This Texas Man is One of the Top Buglers in the Nation

Hear how this trumpeter-turned-bugler made his way to one of the top musical positions in the country.

By Leah Scarpelli & David BrownDecember 3, 2015 2:41 pm| ,

In the field of musical endeavors many of us can name great pianists, guitarists and violinists.

A great bugler, however, is hard to come by.

Francis Franqui, a Texas trumpeter and newly formed bugler, currently plays with the First Cavalry Division Band at Fort Hood. In a few weeks he’ll be leaving for a new, permanent position in Washington, D.C.

Franqui has been tapped to blow his horn for the most powerful and prominent people on the planet: the U.S. Army Fife and Drum Corps, the elite unit that serves as the official ceremonial accompaniment and escort to the President of the United States. He says it’s a hard-earned honor he couldn’t have imagined as a kid.

“I actually grew up in Puerto Rico and salsa bands and merengue bands are everywhere,” Franqui says. “I always saw those shiny trumpets playing the high notes and I thought that was something I really wanted to do.”

At the early age, Franqui says his parents weren’t able to afford trumpet lessons, or, for that matter, a trumpet. But soon Franqui’s dad moved to Florida.

“I was able to start in one of the public school programs – the music program there and I picked up the trumpet,” he says. “Ever since it’s been like a great marriage.”

Franqui was 11 when he started taking lessons. He says he stayed in band throughout middle and high school, but it wasn’t until his last years in high school that he saw trumpeting as something more than an extracurricular activity.

“I knew I liked it and [it] was kind of a good hobby,” he says. “But getting to my junior, senior year I started seeing something special about it. Where every time I play it I felt like I was in a whole different place. I didn’t have to worry about homework. I didn’t have to worry about anything, it was just me and the horn.”

Franqui says he listened to everything as a teenager. But he and his horn didn’t get serious about music until after high school.

A five-year touring gig with a broadway show “Blast” infused him with a love for performance, the applause. That bug bit him hard. Studies at the University of Central Florida gave him a love of classical and jazz, a technical sophistication. With that degree came teaching opportunities, eventually as a high school band director.

By his mid-30s Franqui realized something was missing. So he took a career detour that might not occur to many 30-something high school band directors. He made the leap into the U.S. Army.

“My last year of teaching, I was about to turn 35, which is the limit for when you can audition for the Army band program,” he says.

An army music liaison heard Franqui play in small room in the Army recruiting office.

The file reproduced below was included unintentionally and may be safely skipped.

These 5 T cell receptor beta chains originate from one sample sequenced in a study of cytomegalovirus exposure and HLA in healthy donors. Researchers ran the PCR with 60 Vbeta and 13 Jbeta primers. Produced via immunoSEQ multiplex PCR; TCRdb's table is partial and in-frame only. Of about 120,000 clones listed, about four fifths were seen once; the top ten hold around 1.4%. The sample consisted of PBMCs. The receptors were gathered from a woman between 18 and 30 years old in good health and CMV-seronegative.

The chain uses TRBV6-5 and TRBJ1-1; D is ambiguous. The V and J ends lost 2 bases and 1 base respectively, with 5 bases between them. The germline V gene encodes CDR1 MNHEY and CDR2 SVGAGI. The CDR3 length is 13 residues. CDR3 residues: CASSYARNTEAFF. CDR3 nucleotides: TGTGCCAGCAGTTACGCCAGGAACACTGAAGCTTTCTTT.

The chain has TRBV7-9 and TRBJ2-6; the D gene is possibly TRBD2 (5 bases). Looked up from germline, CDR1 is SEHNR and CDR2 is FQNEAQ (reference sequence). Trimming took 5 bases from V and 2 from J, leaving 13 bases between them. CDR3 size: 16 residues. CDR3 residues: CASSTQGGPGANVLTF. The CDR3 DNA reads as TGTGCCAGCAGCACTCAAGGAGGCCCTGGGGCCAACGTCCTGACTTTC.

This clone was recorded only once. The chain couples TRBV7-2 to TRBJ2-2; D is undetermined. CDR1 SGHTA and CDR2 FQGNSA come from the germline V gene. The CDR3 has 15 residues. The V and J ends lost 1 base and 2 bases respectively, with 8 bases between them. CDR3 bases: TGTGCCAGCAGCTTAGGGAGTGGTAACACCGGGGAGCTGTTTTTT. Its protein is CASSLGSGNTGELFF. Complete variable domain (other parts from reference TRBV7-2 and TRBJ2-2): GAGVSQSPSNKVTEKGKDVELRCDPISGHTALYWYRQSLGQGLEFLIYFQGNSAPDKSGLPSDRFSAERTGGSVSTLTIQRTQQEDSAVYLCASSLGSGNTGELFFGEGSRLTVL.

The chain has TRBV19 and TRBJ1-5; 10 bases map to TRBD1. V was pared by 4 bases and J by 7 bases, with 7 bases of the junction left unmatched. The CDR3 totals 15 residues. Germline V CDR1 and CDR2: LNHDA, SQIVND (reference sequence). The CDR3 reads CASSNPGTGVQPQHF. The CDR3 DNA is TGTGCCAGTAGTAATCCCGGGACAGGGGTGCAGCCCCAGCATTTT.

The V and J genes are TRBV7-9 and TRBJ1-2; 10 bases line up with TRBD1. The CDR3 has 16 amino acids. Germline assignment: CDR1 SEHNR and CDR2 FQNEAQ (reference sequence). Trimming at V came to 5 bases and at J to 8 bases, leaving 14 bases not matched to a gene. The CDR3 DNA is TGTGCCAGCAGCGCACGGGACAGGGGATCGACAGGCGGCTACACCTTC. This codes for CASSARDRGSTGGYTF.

“I played my heart out and I got into the program,” he says. “From there on out was basic training. Shaved my head…. It was funny because when I went to basic training, I had two of my ex-band students in basic training with me in the same company and they still called me Mr. Franqui throughout the whole basic training experience. I was the oldest guy there by far.”

Franqui beat out everyone else auditioning to get into this elite core, without being that familiar with the bugle itself.

“I have heard of the bugle many times,” Franqui says. “It’s a part of the trumpet tradition in history. But I’ve never actually played it other than a handful of time when I just picked one up and messed with it.”

He says at Fort Hood the first Cavalry Division Band has a small, no-valve (meaning no buttons) bugle in their museum. He picked it up and experimented with it.

“[I] started playing some army bugle calls and I figured ‘okay, I think I can do this,’” he says. “Part of the audition is on bugle, and when you get there it’s the first time they give you the one-valve bugle…. We have to figure out on the live round after you get the call-back.”

Call-backs on the audition is the first time anyone gets to play the one-valve bugle. There’s no way to get the instrument in the civilian world because it’s specifically made for the Army.

Franqui says he played some prepared music at the audition and had to do some sight-reading – or having to play music after seeing it for the first time during the live audition.

“So that went well,” he says. “As well as it could’ve gone!”

Franqui practiced for six to eight hours a day for almost six months before he went through the grueling audition process. He got the news on the final day of auditions: he won a spot as a bugler in the Corps.

“It’s actually a very young unit, even though it’s very traditional in its roots,” Franqui says. “The first time… buglers and fife and drum were used in the Army were to call out commands in the battle field. They were the first ones out there, and you heard those charges. So we keep those roots. The unit itself was born during the 60s.”

The mission is to support the troops and the President. They wear elaborate, traditional outfits: a tri-cornered hat, a wig, stockings and red colonial-style uniforms. Despite the garb, the band brings in extremely talented musicians.

“I’m very humbled to be around that type of musician,” he says. “It’s not something that comes overnight. It takes a lot of practice. So many months that I worked on just for the audition is just a scratch in the many years that I’ve put into playing trumpet.”

Listen to the full audio, complete with music from Franqui, in the player above.